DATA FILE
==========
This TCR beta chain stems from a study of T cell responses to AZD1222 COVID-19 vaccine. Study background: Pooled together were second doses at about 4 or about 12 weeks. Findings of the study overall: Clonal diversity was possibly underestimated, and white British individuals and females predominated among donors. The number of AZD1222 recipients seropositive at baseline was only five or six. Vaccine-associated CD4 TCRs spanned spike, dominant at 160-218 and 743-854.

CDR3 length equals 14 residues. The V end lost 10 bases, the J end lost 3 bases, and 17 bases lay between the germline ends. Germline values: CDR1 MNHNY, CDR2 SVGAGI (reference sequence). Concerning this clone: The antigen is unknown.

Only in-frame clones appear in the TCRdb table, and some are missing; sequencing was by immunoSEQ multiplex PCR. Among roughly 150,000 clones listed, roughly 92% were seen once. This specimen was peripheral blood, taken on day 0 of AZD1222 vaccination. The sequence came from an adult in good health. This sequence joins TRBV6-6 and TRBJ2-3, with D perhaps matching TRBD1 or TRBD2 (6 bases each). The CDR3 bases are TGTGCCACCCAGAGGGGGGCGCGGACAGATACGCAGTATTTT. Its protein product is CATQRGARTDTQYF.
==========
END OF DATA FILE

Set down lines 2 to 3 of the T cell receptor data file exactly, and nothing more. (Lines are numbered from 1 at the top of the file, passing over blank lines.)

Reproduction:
CDR3 length equals 14 residues. The V end lost 10 bases, the J end lost 3 bases, and 17 bases lay between the germline ends. Germline values: CDR1 MNHNY, CDR2 SVGAGI (reference sequence). Concerning this clone: The antigen is unknown.

Only in-frame clones appear in the TCRdb table, and some are missing; sequencing was by immunoSEQ multiplex PCR. Among roughly 150,000 clones listed, roughly 92% were seen once. This specimen was peripheral blood, taken on day 0 of AZD1222 vaccination. The sequence came from an adult in good health. This sequence joins TRBV6-6 and TRBJ2-3, with D perhaps matching TRBD1 or TRBD2 (6 bases each). The CDR3 bases are TGTGCCACCCAGAGGGGGGCGCGGACAGATACGCAGTATTTT. Its protein product is CATQRGARTDTQYF.